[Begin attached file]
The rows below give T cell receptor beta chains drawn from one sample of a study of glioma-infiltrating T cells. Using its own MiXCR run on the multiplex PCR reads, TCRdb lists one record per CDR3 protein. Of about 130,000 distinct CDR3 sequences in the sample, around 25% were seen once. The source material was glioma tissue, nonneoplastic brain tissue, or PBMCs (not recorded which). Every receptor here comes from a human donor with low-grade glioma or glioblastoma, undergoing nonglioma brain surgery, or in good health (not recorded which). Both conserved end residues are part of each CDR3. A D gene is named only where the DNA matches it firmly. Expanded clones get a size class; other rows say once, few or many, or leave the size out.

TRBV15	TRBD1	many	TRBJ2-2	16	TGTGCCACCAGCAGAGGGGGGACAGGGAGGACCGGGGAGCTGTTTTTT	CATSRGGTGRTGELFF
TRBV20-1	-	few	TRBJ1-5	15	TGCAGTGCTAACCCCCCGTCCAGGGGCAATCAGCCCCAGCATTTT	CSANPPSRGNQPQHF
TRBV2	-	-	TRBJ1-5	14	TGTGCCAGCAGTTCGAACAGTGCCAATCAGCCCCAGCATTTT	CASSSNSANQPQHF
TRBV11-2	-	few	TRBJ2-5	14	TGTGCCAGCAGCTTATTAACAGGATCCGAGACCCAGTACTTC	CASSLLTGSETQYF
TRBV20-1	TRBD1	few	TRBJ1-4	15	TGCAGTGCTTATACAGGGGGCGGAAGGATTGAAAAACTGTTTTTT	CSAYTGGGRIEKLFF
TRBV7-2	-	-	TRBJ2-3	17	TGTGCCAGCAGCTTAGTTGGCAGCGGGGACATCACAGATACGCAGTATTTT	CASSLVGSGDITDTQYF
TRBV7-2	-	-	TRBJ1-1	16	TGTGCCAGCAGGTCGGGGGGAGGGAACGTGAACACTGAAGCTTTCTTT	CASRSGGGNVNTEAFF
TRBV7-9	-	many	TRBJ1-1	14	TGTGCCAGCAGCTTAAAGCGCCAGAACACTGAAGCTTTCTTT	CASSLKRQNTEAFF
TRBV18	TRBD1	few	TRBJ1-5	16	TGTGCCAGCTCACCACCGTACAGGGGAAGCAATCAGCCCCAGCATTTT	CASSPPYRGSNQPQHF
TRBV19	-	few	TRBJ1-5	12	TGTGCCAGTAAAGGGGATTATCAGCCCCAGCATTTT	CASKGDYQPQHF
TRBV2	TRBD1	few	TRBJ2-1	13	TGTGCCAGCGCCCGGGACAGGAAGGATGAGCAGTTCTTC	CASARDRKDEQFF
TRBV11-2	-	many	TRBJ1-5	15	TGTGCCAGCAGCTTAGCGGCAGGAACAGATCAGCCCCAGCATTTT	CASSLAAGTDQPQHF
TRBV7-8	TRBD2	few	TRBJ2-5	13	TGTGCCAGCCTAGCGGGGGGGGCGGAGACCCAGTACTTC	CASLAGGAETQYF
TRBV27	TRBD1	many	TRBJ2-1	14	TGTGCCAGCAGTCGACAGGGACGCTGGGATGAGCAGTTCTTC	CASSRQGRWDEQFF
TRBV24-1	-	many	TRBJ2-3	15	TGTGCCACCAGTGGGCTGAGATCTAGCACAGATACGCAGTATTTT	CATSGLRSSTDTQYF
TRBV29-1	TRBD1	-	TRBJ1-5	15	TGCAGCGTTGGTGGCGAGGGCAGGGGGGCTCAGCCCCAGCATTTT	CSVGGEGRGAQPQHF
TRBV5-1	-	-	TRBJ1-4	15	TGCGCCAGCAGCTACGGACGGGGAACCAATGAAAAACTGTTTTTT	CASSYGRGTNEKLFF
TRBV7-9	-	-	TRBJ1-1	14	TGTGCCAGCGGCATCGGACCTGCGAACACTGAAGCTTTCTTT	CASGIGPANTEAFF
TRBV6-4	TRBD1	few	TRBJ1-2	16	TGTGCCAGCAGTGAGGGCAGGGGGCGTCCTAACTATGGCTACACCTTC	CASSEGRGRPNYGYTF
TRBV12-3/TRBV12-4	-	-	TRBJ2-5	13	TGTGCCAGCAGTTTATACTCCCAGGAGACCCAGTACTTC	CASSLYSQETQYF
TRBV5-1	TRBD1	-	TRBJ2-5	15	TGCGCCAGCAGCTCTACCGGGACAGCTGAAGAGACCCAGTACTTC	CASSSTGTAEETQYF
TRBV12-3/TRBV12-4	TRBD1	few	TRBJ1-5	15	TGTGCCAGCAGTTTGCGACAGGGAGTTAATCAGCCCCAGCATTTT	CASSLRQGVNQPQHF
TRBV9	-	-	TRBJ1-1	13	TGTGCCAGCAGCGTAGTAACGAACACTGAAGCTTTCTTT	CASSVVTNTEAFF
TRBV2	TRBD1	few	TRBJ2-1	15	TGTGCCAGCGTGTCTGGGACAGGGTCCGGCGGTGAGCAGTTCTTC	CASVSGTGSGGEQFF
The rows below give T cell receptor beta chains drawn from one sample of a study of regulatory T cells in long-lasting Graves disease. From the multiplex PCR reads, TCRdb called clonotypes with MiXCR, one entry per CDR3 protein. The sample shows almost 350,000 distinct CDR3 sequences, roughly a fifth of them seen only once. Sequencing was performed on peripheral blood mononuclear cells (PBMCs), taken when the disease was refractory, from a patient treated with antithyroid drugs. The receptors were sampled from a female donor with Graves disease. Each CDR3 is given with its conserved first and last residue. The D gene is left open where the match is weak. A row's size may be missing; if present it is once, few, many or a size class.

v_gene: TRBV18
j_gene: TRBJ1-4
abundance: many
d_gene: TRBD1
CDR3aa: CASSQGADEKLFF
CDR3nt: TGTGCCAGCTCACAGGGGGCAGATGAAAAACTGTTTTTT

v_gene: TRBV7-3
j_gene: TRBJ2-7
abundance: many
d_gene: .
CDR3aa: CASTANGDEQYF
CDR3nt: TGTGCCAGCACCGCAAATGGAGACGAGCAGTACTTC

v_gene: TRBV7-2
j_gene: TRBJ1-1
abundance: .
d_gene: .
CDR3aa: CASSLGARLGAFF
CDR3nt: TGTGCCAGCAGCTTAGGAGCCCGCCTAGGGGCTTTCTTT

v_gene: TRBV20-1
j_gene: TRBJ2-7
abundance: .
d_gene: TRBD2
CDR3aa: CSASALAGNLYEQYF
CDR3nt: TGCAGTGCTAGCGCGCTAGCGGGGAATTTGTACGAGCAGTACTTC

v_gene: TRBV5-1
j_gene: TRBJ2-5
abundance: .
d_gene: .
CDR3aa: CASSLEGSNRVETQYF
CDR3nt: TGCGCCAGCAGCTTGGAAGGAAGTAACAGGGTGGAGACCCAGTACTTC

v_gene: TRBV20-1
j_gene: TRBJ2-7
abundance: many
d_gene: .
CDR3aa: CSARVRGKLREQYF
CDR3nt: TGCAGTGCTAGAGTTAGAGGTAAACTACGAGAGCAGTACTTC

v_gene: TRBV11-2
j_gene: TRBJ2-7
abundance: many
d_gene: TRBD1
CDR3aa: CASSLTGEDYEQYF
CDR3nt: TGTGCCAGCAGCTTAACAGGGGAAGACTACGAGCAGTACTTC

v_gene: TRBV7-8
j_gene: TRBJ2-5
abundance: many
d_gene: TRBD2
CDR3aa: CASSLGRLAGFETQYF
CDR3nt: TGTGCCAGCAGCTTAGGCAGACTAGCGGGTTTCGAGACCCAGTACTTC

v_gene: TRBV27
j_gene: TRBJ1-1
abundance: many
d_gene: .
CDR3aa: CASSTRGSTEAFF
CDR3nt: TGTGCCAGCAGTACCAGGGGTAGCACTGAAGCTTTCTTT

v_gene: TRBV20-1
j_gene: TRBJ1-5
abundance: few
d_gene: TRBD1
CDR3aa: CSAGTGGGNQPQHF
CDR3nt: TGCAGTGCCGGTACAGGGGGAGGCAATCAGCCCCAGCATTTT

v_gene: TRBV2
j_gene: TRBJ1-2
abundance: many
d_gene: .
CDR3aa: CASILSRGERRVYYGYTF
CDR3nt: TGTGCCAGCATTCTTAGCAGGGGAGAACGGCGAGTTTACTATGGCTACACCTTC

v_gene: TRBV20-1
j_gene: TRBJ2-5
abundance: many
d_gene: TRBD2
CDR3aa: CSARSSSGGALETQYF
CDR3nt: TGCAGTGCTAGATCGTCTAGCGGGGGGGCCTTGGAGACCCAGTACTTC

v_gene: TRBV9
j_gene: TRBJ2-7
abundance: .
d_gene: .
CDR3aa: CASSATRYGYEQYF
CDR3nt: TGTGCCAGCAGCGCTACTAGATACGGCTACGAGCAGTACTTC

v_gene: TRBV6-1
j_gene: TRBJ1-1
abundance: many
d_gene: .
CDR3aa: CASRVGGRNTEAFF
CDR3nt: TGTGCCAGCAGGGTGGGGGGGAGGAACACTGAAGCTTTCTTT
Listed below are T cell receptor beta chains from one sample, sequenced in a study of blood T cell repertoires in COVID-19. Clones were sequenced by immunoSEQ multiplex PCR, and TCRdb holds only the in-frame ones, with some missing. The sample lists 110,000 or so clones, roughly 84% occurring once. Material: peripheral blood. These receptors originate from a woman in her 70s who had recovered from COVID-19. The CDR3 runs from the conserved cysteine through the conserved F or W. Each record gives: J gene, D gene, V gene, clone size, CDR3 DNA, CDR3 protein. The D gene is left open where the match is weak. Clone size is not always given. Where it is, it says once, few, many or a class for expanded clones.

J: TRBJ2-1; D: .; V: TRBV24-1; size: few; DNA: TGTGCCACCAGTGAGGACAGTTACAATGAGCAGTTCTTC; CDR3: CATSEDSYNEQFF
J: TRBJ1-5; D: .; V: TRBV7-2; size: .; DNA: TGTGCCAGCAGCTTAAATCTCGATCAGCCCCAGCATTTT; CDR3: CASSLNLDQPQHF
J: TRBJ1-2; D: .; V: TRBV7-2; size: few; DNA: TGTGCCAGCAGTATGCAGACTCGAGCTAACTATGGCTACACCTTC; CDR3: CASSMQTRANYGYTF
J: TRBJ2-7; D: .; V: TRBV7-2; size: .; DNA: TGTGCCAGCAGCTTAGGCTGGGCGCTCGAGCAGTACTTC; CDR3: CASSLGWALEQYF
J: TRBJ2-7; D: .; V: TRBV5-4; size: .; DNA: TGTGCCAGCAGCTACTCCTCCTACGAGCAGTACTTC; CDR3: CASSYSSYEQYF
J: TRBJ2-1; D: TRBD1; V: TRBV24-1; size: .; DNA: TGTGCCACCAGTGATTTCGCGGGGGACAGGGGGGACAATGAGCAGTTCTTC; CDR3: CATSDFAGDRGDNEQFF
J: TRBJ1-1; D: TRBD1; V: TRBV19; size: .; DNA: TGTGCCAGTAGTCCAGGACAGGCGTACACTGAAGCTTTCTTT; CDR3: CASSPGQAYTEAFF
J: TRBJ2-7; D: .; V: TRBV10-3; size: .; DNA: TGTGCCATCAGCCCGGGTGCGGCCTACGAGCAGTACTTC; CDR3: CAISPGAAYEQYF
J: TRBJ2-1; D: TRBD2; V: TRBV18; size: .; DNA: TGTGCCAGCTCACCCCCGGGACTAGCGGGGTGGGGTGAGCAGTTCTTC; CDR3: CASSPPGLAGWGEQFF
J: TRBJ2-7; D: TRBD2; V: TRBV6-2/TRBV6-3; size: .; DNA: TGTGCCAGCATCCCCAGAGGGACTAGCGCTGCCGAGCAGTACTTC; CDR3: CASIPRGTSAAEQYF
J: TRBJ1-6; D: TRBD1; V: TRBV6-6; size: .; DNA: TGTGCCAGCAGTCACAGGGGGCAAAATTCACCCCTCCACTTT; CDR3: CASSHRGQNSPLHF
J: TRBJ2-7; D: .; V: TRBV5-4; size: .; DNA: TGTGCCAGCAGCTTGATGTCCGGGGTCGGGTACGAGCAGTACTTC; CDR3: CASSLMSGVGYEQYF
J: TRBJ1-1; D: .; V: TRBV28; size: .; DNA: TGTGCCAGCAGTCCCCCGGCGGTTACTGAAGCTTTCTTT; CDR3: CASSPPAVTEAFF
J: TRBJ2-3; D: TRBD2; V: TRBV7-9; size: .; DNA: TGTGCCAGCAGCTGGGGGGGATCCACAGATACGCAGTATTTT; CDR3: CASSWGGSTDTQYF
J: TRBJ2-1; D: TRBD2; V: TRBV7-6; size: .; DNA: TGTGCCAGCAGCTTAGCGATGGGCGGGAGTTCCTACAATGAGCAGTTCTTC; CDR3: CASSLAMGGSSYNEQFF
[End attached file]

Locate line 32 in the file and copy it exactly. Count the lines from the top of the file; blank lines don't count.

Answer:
CDR3nt: TGTGCCAGCTCACAGGGGGCAGATGAAAAACTGTTTTTT